"SAN FRANCISCO — For decades, the computer industry has been guided by a faith that engineers would always find a way to make the components on computer chips smaller, faster and cheaper.
But a decision by a global alliance of chip makers to back away from reliance on Moore’s Law, a principle that has guided tech companies from the giant mainframes of the 1960s to today’s smartphones, shows that the industry may need to rethink the central tenet of Silicon Valley’s innovation ethos.
Chip scientists are nearly at the point where they are manipulating material as small as atoms. When they hit that mark within the next five years or so, they may bump into the boundaries of how tiny semiconductors can become. After that, they may have to look for alternatives to silicon, which is used to make computer chips, or new design ideas in order to make computers more powerful.
It is hard to overstate the importance of Moore’s Law to the entire world. Despite its official sound, it is not actually a scientific rule like Newton’s laws of motion. Instead, it describes the pace of change in a manufacturing process that has made computers exponentially more affordable.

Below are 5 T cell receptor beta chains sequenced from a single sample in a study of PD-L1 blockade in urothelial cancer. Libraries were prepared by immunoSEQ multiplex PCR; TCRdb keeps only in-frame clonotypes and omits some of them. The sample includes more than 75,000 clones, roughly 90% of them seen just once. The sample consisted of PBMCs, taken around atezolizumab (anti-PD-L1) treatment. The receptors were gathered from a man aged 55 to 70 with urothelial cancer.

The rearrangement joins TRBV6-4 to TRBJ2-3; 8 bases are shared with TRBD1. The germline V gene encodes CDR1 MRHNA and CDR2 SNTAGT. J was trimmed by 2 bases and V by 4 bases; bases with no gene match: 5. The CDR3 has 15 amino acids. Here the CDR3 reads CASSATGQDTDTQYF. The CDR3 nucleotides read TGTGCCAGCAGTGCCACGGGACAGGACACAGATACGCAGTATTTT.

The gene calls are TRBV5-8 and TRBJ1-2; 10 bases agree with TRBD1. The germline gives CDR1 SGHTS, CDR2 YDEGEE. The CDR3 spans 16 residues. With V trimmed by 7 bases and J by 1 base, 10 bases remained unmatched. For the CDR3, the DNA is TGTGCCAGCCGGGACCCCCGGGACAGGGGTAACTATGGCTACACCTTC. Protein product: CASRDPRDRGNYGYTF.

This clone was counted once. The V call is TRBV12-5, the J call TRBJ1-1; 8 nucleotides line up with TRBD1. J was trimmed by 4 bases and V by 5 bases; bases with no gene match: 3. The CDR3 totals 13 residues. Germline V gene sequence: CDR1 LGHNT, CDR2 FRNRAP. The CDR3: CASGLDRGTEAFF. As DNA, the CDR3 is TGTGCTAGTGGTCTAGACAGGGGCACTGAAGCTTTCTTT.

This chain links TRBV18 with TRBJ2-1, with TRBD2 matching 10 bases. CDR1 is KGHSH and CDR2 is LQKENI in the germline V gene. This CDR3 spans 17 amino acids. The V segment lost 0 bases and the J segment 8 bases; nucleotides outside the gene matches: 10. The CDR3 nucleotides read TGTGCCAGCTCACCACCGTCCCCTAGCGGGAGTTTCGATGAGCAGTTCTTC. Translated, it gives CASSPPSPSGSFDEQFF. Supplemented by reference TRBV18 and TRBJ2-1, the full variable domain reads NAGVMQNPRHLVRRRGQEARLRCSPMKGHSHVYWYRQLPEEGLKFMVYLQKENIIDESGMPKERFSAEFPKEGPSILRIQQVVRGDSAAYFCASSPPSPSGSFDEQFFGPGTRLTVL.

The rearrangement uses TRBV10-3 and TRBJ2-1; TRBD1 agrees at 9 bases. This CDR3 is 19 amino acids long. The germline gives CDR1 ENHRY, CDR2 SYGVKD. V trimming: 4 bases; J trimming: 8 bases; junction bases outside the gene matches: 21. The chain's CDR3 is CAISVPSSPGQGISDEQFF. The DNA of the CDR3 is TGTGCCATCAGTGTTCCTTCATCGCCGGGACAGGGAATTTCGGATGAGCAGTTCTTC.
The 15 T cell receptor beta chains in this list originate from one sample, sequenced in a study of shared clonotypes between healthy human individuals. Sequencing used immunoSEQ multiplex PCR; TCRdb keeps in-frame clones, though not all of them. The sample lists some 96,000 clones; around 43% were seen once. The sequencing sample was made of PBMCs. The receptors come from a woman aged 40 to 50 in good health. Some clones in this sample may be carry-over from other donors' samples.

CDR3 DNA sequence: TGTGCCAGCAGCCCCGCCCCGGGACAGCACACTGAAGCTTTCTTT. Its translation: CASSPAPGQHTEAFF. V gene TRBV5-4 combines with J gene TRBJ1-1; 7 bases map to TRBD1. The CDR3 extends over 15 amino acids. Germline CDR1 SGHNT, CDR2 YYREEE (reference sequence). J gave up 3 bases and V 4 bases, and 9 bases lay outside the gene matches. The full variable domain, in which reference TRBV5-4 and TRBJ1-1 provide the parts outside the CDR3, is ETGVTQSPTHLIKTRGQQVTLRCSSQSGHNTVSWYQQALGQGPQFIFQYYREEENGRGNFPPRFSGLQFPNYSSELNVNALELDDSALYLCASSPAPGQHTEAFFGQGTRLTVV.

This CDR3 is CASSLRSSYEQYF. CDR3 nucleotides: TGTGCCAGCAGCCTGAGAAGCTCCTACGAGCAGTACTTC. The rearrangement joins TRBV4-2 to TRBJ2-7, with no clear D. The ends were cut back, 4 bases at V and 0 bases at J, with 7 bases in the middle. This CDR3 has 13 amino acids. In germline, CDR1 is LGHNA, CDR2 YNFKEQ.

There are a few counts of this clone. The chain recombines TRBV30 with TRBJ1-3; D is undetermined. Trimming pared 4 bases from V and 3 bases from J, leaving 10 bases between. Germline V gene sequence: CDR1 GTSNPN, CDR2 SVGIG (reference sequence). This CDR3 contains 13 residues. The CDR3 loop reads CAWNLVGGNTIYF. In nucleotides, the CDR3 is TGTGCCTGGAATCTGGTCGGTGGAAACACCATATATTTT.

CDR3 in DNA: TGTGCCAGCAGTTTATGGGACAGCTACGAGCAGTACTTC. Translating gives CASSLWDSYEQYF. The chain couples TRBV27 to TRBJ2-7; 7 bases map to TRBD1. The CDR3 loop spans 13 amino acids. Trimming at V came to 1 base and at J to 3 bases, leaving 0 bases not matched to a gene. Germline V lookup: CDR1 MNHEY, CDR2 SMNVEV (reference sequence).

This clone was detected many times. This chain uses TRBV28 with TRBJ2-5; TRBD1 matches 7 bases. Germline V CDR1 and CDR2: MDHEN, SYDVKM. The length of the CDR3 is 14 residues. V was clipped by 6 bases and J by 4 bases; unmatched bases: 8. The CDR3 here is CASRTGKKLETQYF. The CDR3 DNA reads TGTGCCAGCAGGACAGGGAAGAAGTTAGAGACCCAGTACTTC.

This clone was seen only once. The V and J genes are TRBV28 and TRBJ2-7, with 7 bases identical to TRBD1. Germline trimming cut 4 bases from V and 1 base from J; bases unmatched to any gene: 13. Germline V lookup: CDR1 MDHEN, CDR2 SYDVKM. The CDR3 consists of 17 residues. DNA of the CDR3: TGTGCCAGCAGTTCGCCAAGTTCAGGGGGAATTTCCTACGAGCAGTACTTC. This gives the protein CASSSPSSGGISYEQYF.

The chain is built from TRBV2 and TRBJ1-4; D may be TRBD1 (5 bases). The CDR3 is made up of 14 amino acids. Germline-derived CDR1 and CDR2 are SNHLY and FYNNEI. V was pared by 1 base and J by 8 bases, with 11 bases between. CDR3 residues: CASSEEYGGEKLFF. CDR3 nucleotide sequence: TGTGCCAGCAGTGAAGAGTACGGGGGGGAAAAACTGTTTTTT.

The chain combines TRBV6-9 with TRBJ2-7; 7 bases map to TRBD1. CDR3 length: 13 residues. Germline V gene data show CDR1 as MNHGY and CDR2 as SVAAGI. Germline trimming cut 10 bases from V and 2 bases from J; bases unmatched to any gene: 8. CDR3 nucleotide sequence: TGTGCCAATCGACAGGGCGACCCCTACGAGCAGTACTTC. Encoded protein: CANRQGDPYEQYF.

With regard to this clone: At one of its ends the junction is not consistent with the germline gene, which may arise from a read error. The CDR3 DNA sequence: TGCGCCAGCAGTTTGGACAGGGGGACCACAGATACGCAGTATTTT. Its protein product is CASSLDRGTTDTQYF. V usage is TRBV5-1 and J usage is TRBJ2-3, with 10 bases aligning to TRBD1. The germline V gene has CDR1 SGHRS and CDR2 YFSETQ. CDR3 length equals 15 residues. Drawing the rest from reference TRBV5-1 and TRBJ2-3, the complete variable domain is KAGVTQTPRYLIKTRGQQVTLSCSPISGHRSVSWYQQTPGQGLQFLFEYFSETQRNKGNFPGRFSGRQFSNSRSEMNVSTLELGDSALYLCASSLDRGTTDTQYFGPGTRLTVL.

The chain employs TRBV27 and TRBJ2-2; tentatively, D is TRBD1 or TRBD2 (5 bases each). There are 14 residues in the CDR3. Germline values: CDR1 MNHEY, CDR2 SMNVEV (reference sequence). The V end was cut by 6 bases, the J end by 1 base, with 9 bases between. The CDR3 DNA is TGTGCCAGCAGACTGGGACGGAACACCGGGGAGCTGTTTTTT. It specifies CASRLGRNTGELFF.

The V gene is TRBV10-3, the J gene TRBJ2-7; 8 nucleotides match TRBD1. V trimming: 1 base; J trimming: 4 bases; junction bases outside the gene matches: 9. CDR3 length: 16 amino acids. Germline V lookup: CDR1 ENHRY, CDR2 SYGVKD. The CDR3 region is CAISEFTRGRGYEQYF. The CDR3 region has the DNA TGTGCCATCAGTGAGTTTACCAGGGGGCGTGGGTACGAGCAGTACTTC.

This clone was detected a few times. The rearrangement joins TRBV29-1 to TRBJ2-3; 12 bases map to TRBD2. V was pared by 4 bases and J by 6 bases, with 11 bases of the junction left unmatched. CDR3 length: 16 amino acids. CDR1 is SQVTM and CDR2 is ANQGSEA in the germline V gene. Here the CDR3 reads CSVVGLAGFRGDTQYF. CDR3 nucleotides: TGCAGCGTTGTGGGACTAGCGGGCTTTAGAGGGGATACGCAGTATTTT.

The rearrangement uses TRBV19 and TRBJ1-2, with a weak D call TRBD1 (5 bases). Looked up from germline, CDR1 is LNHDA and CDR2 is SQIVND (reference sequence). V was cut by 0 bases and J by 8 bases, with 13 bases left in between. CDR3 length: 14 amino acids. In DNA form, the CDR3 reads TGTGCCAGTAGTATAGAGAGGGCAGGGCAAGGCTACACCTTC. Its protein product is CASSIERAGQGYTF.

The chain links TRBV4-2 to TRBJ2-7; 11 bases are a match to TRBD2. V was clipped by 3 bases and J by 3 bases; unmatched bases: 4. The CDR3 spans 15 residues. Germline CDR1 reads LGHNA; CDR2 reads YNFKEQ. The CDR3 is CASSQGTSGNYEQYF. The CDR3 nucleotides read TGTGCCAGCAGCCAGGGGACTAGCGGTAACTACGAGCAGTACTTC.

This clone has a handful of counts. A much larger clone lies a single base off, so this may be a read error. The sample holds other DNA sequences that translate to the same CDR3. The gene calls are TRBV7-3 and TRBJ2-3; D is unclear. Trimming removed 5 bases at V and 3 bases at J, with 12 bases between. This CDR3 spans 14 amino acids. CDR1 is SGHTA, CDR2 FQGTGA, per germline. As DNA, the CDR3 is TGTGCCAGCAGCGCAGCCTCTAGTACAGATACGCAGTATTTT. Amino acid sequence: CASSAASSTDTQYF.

In 1965, the Intel co-founder Gordon Moore first observed that the number of components that could be etched onto the surface of a silicon wafer was doubling at regular intervals and would do so for the foreseeable future.
When Dr. Moore made his observation, the densest memory chips stored only about 1,000 bits of information. Today’s densest memory chips have roughly 20 billion transistors. To put it another way, the iPad 2, which went on the market in 2011 for $400 and fits in your lap, had more computing power than the world’s most powerful supercomputer in the 1980s, a device called the Cray 2 that was about the size of an industrial washing machine and would cost more than $15 million today.
That iPad 2, mind you, is slow compared to newer models.
Without those remarkable improvements, today’s computer industry wouldn’t exist. The vast cloud-computing data centers run by companies like Google and Amazon would be impossibly expensive to build. There would be no smartphones with apps that allow you to order a ride home or get dinner delivered. And scientific breakthroughs like decoding the human genome or teaching machines to listen would not have happened.
Signaling their belief that the best way to forecast the future of computing needs to be changed, the Semiconductor Industry Associations of the United States, Europe, Japan, South Korea and Taiwan will make one final report based on a chip technology forecasting system called the International Technology Roadmap for Semiconductors.
Nearly every big chip maker, including Intel, IBM and Samsung, belongs to the organization, though Intel says it is not participating in the last report."